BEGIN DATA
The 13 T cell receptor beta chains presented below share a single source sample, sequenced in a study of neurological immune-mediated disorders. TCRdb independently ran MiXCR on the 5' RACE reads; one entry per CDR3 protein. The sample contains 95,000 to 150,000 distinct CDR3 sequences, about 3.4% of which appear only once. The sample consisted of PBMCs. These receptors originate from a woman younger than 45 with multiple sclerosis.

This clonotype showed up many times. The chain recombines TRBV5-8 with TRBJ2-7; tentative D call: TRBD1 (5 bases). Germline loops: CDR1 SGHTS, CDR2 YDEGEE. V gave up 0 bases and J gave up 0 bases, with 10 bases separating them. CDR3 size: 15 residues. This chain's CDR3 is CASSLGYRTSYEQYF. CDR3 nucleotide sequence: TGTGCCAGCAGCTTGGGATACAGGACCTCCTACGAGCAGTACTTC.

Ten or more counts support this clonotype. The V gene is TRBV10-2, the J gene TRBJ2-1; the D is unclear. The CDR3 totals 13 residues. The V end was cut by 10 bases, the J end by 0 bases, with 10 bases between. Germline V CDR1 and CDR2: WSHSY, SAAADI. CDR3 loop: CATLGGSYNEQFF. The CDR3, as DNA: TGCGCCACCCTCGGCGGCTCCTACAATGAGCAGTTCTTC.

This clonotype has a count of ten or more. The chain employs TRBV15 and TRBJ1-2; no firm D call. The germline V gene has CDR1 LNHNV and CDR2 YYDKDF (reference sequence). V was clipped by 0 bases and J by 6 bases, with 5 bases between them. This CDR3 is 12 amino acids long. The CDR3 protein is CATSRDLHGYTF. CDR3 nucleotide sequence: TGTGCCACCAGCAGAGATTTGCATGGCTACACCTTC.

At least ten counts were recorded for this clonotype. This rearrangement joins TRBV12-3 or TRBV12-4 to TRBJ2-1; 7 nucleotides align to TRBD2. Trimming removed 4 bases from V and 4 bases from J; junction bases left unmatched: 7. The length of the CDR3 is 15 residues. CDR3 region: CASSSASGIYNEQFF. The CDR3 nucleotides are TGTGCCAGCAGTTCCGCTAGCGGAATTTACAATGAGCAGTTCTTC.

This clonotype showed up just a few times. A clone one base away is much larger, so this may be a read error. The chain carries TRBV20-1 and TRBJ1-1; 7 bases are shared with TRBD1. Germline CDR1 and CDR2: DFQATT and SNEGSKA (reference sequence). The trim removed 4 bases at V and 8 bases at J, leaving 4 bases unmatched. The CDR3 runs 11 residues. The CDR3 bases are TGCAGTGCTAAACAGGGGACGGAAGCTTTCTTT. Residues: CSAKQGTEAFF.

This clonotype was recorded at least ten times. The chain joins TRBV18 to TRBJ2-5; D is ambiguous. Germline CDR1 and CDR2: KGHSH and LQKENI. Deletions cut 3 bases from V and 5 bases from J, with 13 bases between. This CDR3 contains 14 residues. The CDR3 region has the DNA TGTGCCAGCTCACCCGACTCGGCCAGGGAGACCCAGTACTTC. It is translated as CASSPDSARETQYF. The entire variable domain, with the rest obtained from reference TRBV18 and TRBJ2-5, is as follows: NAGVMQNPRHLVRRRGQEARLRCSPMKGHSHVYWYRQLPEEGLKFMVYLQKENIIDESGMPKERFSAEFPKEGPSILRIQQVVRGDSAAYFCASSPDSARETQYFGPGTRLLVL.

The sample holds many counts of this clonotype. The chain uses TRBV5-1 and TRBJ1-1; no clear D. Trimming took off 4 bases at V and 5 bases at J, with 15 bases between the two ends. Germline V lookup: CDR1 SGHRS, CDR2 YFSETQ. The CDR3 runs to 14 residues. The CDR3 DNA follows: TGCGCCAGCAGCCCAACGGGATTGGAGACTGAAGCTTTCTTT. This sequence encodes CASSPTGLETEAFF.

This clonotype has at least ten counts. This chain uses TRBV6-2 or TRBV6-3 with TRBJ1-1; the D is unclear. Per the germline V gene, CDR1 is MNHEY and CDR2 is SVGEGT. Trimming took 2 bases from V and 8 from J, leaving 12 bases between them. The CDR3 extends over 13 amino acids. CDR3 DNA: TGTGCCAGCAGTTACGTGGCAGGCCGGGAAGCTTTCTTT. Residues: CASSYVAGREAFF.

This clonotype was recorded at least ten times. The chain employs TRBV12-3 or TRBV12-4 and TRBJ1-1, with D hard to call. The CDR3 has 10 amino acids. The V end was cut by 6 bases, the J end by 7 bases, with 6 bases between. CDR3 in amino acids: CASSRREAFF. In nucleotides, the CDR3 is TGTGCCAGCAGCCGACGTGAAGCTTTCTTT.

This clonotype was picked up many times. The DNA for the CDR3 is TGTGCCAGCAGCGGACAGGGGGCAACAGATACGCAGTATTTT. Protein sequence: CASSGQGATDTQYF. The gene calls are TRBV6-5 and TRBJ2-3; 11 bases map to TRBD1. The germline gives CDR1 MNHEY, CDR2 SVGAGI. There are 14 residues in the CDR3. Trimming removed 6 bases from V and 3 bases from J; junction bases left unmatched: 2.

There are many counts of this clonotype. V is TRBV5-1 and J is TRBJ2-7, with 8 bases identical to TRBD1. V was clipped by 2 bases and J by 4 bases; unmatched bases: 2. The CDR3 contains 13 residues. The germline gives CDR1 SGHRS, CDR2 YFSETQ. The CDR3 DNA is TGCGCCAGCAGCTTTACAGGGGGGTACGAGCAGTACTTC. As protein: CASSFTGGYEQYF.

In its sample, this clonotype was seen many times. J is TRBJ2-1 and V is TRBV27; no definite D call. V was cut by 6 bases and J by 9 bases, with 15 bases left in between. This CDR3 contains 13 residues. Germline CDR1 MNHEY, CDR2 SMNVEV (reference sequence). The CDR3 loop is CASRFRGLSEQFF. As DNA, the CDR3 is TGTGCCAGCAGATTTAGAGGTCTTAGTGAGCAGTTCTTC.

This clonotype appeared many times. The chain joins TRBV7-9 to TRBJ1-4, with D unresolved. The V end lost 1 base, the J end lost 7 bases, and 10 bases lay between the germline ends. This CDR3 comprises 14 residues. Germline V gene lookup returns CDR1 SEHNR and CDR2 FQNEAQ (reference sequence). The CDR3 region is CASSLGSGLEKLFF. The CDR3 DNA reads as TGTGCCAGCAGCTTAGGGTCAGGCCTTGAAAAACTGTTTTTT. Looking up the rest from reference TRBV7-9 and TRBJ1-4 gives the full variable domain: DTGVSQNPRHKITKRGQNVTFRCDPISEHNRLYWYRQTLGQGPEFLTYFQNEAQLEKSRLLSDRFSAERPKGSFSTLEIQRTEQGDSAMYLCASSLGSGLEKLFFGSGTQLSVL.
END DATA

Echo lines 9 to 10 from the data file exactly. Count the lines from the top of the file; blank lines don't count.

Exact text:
This clonotype has at least ten counts. This chain uses TRBV6-2 or TRBV6-3 with TRBJ1-1; the D is unclear. Per the germline V gene, CDR1 is MNHEY and CDR2 is SVGEGT. Trimming took 2 bases from V and 8 from J, leaving 12 bases between them. The CDR3 extends over 13 amino acids. CDR3 DNA: TGTGCCAGCAGTTACGTGGCAGGCCGGGAAGCTTTCTTT. Residues: CASSYVAGREAFF.

This clonotype was recorded at least ten times. The chain employs TRBV12-3 or TRBV12-4 and TRBJ1-1, with D hard to call. The CDR3 has 10 amino acids. The V end was cut by 6 bases, the J end by 7 bases, with 6 bases between. CDR3 in amino acids: CASSRREAFF. In nucleotides, the CDR3 is TGTGCCAGCAGCCGACGTGAAGCTTTCTTT.